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Grey Partridge

Grey Partridge
Both sexes: Dumpy, buff-grey bird with orange face.

The Grey Partridge (or Common Partridge) is a small, dumpy bird that appears a rather drab grey-brown at a distance. They are smaller than both Pheasants and Red-legged Partridges, but larger than Quails.

Close-up it is quite attractively marked: the upperparts are grey-brown with chestnut streaks, the breast is grey with a dark brown horseshoe mark on the belly, the flanks have chestnut brown bars, the tail is rusty-red, and the face and throat are orange. The bill is horn coloured and the legs are grey.

The sexes are similar except that the horseshoe mark is smaller and less distinct in the female.

Juveniles are brown, have yellow legs and lack the orange throat and dark belly patch.

Scientific Name Perdix perdix
Length 29-31 cm (11½-12¼")
Wing Span 45-48 cm (17¾-19")
Weight 350-450 g (12½-16 oz)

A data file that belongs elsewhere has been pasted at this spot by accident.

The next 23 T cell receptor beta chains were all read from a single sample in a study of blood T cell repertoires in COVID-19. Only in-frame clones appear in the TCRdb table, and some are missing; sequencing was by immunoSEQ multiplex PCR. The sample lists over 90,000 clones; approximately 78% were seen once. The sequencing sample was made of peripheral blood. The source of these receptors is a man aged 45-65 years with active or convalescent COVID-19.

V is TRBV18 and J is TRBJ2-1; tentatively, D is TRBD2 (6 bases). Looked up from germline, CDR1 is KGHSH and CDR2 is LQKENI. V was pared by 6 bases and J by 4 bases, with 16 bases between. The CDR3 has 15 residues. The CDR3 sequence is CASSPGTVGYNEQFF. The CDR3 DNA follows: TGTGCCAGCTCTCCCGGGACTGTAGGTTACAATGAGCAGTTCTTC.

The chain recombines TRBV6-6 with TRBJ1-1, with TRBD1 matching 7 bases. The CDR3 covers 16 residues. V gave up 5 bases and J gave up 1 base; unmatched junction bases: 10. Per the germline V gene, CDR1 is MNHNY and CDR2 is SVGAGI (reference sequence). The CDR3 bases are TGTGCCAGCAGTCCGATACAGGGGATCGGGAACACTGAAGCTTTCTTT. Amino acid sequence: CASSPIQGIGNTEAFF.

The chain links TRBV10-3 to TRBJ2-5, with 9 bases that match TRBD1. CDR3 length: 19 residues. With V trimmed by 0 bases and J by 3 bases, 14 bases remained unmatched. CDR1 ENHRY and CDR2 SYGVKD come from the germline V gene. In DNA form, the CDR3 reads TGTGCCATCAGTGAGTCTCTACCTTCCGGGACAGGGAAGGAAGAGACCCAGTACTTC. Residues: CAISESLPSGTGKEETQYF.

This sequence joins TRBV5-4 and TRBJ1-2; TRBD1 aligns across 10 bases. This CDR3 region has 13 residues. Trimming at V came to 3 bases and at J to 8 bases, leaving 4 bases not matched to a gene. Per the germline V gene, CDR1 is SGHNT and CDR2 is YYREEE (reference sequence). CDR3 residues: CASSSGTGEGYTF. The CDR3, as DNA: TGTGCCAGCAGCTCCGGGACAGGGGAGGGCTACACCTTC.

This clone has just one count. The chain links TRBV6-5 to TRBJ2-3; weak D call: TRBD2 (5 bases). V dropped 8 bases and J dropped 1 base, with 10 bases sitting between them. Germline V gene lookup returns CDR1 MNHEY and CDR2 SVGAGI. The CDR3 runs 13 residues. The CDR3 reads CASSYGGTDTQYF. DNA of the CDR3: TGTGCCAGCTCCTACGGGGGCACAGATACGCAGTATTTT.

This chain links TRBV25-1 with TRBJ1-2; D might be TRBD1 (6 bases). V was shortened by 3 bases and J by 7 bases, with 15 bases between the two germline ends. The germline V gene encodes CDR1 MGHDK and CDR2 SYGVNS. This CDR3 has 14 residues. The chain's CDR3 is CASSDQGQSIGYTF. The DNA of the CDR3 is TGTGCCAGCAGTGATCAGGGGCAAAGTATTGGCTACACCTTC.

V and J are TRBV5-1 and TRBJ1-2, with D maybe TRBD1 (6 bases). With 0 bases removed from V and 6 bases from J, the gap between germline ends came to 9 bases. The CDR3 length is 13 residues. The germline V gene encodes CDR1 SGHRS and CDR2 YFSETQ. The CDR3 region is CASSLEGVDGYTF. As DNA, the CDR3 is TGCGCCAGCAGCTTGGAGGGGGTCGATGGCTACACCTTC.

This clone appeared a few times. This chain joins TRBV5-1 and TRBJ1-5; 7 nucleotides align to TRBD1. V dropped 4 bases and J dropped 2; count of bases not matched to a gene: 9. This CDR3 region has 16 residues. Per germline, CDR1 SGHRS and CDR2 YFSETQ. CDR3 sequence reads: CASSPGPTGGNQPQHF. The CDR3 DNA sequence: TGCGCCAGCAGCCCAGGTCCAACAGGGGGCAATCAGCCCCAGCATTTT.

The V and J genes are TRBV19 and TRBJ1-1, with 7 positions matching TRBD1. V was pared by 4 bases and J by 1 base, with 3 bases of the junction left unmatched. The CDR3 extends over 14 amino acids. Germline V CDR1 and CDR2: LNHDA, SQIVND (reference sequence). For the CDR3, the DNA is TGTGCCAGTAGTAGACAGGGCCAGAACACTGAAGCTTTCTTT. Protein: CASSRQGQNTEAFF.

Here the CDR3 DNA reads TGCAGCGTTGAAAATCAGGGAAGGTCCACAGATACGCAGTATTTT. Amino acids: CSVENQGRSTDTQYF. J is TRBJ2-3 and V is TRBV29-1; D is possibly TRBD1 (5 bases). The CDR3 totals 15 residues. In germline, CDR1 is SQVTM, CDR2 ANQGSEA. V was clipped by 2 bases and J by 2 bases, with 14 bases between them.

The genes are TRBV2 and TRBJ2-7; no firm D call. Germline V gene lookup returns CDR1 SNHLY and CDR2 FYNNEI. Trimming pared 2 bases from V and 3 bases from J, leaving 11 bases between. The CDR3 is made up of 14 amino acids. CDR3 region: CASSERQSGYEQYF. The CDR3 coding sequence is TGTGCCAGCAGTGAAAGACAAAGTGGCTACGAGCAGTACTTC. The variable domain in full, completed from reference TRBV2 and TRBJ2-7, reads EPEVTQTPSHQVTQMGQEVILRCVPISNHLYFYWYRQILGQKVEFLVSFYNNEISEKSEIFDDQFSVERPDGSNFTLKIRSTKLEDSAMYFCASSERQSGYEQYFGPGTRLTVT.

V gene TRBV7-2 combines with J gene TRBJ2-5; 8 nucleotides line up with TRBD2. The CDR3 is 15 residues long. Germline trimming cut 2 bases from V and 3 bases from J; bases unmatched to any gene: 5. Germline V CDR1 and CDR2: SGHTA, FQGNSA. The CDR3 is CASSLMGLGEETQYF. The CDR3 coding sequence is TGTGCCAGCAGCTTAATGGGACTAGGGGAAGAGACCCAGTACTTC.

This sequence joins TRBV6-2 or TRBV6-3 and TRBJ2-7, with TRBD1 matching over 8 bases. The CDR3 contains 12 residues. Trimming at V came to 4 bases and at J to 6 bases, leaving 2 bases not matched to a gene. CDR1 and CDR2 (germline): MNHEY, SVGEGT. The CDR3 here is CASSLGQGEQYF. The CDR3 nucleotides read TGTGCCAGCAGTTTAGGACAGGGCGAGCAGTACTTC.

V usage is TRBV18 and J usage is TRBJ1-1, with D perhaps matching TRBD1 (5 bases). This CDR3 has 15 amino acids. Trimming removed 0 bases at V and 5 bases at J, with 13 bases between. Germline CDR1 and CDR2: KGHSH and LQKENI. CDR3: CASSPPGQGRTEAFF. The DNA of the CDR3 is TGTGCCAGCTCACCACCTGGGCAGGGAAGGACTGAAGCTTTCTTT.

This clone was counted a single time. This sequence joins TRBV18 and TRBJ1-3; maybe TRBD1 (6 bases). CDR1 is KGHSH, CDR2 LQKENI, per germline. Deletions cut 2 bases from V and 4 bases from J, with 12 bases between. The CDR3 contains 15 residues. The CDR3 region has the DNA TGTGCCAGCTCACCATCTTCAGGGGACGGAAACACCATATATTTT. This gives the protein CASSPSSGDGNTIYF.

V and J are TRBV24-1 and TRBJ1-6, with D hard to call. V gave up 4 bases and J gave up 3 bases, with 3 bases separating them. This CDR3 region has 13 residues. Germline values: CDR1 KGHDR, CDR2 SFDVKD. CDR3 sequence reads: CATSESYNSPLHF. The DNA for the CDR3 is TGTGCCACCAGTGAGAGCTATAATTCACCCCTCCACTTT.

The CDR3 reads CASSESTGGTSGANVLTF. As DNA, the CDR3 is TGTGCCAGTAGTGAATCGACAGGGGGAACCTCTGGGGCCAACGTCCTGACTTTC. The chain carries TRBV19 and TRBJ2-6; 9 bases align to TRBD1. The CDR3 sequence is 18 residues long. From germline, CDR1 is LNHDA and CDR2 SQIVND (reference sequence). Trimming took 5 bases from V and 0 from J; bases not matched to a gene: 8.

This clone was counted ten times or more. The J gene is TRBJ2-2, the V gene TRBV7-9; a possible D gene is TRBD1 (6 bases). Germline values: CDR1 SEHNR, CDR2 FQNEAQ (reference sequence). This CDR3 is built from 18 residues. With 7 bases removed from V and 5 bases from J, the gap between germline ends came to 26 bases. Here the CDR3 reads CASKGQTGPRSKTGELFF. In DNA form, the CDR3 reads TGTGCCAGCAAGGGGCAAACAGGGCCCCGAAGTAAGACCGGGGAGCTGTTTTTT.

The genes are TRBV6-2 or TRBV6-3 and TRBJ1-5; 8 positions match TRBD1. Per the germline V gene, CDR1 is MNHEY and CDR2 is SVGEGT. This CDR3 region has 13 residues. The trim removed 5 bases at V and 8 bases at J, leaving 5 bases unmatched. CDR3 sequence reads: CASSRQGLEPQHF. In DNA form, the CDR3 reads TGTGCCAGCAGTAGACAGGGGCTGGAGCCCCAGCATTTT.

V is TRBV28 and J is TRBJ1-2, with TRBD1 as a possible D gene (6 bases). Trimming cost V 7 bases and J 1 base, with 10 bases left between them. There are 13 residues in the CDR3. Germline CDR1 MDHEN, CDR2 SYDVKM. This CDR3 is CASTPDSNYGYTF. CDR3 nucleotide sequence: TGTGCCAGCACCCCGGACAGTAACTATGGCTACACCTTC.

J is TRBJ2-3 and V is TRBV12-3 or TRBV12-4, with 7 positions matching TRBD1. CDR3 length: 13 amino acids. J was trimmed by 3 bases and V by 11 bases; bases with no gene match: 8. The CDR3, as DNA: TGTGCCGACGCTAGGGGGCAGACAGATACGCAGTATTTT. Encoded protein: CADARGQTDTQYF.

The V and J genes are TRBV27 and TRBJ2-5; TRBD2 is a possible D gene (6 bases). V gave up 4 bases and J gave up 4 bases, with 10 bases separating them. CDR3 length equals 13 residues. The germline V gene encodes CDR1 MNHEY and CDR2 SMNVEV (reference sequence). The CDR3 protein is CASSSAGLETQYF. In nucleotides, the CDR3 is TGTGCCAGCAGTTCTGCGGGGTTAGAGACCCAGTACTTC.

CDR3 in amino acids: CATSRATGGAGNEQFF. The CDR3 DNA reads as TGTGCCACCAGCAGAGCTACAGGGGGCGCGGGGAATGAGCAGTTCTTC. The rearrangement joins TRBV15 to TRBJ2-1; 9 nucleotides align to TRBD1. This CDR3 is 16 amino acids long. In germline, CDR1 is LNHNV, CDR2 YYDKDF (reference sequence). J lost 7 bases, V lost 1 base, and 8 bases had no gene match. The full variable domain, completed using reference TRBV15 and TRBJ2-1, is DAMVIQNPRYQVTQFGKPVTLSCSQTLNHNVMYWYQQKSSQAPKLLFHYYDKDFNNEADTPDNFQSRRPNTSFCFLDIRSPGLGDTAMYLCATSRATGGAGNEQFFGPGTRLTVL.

Breeding Pairs < 160000
Present All Year
Status Red

Distribution map - when and where you are most likely to see the species.


The male's song is a grating and repeated "kerrr-ick".


© Jean Roché,


Primarily a bird of farmland but also moors and heaths, the Grey Partridge feeds mainly on grass leaves and seeds like clover, cereal, and grain. However, their chicks are fed on insects.


The nest is usually on the ground under the cover of a hedge or other tall plants.

The eggs, which are about 36 mm by 27 mm, are smooth and glossy, and uniform olive-brown. The hen incubates the eggs. The precocial nestlings are able to feed themselves, but both parents care for them. The nestlings' wing feathers appear after about 5 days and they can flutter at 10 days, but they are not fully fledged until 28 days.

Breeding Starts Clutches Eggs Incubation (days) Fledge (days)
April 1 9-20 23-25 25-28


Grey Partridge are sedentary and even the young rarely move far from their natal grounds.


Changes in farming practices, such as autumn sowing, hedgerow destruction and use of insecticides and herbicides have all contributed to the decline of this once widespread game bird. Set-aside (uncultivated land in which various wildlife habitats may develop over a number of years), wide field margins and traditional hedgerow management can help to halt and reverse their decline.